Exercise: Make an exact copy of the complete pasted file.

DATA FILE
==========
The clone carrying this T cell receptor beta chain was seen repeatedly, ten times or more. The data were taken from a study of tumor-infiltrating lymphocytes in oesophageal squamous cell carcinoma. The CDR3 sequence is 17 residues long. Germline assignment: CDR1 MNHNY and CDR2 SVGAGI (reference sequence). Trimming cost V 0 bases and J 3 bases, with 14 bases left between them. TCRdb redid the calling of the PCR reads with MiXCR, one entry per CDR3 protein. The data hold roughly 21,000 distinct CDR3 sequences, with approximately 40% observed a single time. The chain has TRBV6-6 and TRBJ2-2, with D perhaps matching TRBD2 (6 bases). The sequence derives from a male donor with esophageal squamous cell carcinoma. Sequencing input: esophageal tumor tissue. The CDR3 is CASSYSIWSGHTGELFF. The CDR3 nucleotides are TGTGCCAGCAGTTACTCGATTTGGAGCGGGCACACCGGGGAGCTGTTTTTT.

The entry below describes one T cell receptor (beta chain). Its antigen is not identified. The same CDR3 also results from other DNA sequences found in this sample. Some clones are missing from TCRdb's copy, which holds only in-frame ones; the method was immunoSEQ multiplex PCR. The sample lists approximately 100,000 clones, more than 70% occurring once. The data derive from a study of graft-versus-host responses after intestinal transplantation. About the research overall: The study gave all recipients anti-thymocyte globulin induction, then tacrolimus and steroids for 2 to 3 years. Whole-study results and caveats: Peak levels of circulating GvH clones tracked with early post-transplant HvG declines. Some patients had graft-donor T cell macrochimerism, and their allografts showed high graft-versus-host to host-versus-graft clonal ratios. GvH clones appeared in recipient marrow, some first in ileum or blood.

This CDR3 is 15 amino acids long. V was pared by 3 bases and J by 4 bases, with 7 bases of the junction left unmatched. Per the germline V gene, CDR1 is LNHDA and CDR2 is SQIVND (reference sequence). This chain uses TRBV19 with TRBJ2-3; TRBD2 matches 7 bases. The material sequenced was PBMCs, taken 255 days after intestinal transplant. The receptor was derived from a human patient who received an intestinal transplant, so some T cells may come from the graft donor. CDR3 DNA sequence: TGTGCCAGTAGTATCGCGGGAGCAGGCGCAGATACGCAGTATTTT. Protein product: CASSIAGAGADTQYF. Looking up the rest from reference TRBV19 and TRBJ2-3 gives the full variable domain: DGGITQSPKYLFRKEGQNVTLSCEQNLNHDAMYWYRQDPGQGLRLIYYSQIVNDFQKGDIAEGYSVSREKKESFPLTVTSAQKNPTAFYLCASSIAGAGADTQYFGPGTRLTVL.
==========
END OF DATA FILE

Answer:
The clone carrying this T cell receptor beta chain was seen repeatedly, ten times or more. The data were taken from a study of tumor-infiltrating lymphocytes in oesophageal squamous cell carcinoma. The CDR3 sequence is 17 residues long. Germline assignment: CDR1 MNHNY and CDR2 SVGAGI (reference sequence). Trimming cost V 0 bases and J 3 bases, with 14 bases left between them. TCRdb redid the calling of the PCR reads with MiXCR, one entry per CDR3 protein. The data hold roughly 21,000 distinct CDR3 sequences, with approximately 40% observed a single time. The chain has TRBV6-6 and TRBJ2-2, with D perhaps matching TRBD2 (6 bases). The sequence derives from a male donor with esophageal squamous cell carcinoma. Sequencing input: esophageal tumor tissue. The CDR3 is CASSYSIWSGHTGELFF. The CDR3 nucleotides are TGTGCCAGCAGTTACTCGATTTGGAGCGGGCACACCGGGGAGCTGTTTTTT.

The entry below describes one T cell receptor (beta chain). Its antigen is not identified. The same CDR3 also results from other DNA sequences found in this sample. Some clones are missing from TCRdb's copy, which holds only in-frame ones; the method was immunoSEQ multiplex PCR. The sample lists approximately 100,000 clones, more than 70% occurring once. The data derive from a study of graft-versus-host responses after intestinal transplantation. About the research overall: The study gave all recipients anti-thymocyte globulin induction, then tacrolimus and steroids for 2 to 3 years. Whole-study results and caveats: Peak levels of circulating GvH clones tracked with early post-transplant HvG declines. Some patients had graft-donor T cell macrochimerism, and their allografts showed high graft-versus-host to host-versus-graft clonal ratios. GvH clones appeared in recipient marrow, some first in ileum or blood.

This CDR3 is 15 amino acids long. V was pared by 3 bases and J by 4 bases, with 7 bases of the junction left unmatched. Per the germline V gene, CDR1 is LNHDA and CDR2 is SQIVND (reference sequence). This chain uses TRBV19 with TRBJ2-3; TRBD2 matches 7 bases. The material sequenced was PBMCs, taken 255 days after intestinal transplant. The receptor was derived from a human patient who received an intestinal transplant, so some T cells may come from the graft donor. CDR3 DNA sequence: TGTGCCAGTAGTATCGCGGGAGCAGGCGCAGATACGCAGTATTTT. Protein product: CASSIAGAGADTQYF. Looking up the rest from reference TRBV19 and TRBJ2-3 gives the full variable domain: DGGITQSPKYLFRKEGQNVTLSCEQNLNHDAMYWYRQDPGQGLRLIYYSQIVNDFQKGDIAEGYSVSREKKESFPLTVTSAQKNPTAFYLCASSIAGAGADTQYFGPGTRLTVL.